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Node.js v7 Beta Brings Canary in a Gold Mine

The Node.js Foundation have released the v7 beta for Node.js, with a focus on stability and the latest version of V8.

Node's beta release coincides with v6 becoming the project's second LTS release, where its life will continue under Active LTS and Maintenance until April 2019.

Rod Vagg, chairperson for the Node.js Technical Steering Committee, said the key focus for v7 was "to make sure modules in the ecosystem are keeping up with Node Core."

The project's core technical steering committee is using a technology called Canary in the Gold Mine (citgm) to pull down modules from npm and test if they will break when Node.js updates its versioning, giving the release team a greater understand of what will break before they release new versions

Myles Borins, member of the Node.js project core technical and collaborators committee, told InfoQ that Citgm is currently testing 70 modules from the ecosystem, selected initially based on npm statistics including most installed, and most depended on.

Borins said:

Citgm grabs the source code of a named module, it runs `npm install` and `npm test` and then reports the results. It has a logger with various verbosity levels, and a variety of reporters that can be used. The results can be published in TAP or jUnit, which are great if you are running in CI and want to use tools that consume TAP. Citgm can also report in Markdown if you are publishing the results to GitHub.

If you want to run all the test suites for all modules found in a lookup table then use citgm-all. It will automate the running of all tests and give itemized results at the end. It mostly has all the same options as citgm, aside from being able to install a module from a specific SHA.

Node.js's beta of v.7 is noteable for being the first beta release since the io.js/Node.js merger that has been produced by the Node.js project, with a series of betas expected to be released up to the official v7 release, to help ensure semver major changes will not need to be reverted.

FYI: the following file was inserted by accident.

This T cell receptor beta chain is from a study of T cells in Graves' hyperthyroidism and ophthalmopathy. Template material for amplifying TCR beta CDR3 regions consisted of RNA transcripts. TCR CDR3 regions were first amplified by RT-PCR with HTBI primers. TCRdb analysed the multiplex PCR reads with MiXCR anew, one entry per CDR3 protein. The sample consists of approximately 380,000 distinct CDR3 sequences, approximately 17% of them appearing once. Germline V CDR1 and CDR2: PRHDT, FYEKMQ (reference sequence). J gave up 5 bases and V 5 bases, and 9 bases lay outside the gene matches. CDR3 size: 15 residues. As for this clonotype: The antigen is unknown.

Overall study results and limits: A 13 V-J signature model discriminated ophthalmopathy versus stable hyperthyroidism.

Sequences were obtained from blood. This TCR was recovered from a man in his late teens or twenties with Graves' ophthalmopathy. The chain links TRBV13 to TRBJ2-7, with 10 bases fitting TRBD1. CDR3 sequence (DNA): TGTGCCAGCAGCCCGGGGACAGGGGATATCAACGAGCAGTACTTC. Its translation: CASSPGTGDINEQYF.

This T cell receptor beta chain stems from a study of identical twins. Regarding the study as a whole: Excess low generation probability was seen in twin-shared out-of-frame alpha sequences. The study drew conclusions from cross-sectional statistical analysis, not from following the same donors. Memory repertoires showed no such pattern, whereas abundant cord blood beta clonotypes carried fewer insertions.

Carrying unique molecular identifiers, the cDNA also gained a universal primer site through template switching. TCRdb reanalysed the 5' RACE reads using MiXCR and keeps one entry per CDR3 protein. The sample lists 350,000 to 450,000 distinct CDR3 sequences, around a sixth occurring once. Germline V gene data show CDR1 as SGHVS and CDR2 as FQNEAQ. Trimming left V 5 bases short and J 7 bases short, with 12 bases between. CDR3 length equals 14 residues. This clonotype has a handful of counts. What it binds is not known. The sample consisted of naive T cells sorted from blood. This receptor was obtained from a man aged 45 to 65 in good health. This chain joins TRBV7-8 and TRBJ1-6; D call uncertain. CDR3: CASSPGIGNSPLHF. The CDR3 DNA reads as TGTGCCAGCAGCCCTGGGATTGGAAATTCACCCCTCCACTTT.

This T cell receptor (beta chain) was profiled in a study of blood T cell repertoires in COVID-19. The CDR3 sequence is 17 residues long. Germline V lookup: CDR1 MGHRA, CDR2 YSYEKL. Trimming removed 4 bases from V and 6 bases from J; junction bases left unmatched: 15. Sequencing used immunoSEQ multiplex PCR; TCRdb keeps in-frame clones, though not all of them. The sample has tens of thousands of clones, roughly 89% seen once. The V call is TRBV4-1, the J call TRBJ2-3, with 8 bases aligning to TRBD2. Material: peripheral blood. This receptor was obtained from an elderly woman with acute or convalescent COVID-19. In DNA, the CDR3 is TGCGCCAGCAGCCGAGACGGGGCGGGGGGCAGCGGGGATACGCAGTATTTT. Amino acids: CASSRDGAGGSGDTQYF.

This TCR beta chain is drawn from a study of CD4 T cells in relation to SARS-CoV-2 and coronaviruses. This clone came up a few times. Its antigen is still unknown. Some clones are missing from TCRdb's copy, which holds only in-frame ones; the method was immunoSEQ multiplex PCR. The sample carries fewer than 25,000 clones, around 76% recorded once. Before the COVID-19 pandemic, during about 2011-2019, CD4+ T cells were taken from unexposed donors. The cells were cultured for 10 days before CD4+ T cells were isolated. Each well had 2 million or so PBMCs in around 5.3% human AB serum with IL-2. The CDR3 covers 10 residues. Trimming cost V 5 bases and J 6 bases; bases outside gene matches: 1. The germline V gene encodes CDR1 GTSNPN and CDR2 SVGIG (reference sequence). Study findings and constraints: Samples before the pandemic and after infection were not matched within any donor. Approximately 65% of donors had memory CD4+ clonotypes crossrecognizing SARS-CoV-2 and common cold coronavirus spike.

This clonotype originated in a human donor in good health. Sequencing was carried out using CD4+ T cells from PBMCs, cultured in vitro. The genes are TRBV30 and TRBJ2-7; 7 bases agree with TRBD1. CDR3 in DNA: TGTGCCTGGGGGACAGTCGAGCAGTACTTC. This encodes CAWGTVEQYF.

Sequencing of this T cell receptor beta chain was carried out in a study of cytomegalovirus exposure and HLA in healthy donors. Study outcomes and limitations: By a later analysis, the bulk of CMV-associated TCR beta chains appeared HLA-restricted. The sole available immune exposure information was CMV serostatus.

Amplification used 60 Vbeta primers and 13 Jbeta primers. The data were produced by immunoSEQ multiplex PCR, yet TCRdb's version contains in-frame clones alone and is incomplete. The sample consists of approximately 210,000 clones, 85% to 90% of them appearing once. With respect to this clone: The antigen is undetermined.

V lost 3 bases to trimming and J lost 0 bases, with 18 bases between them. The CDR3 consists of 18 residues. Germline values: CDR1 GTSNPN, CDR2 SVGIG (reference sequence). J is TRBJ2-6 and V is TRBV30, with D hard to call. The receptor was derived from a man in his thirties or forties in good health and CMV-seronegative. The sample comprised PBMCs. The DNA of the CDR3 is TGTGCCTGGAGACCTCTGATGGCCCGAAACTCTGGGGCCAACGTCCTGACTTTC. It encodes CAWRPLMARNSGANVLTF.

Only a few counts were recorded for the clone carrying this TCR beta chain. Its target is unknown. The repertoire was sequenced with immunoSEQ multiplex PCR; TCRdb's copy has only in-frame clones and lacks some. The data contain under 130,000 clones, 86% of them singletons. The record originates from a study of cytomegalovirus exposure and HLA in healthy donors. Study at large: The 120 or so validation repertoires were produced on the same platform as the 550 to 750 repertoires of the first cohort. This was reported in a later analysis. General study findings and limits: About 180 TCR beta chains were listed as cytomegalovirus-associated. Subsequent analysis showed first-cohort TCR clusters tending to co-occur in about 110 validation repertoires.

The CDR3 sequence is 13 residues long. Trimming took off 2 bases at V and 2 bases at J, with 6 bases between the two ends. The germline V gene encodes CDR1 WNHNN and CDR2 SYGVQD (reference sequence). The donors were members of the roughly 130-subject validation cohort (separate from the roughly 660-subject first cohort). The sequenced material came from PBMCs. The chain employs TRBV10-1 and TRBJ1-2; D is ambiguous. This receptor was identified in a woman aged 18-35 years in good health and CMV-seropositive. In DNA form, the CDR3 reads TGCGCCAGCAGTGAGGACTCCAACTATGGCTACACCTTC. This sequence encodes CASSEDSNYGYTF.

Node.js v7 will also the first time that it has been released with an up-to-date version of the V8 JavaScript Engine. According to the V8 blog, 5.4 "delivers a number of key improvements in memory footprint and startup speed," with peak memory consumption of on-heap memory reduced by up to 40%.

Borins says Node.js v7 is a checkpoint release for the project, and will focus on stability and updating to the latest versions of V8, libuv, and ICU.

The Node.js foundation has also announced security updates for all of its active release lines, reporting a list of vulnerabilities affecting Node.js. Among these is  CVE-2016-6304: OCSP Status Request extension unbounded memory growth, considered to be a flaw of high severity.

CVE-2016-6304 potentially allows a malicious client to exhaust a server's memory, resulting in a DoS by sending very large OCSP Status Request extensions in a single session. Node.js servers using TLS are vulnerable.

Node.js v8 is slated for release in April 2017, with the team looking at language compatibility, adopting modern web standards, growth internally for VM neutrality and API development, and support for growing Node.js use cases.

Node.js v5 reached the end of its natural life after two months in Maintenance mode in June 2016. Node.js v6 will become the second LTS release for Node.js in October, with the release of V7.

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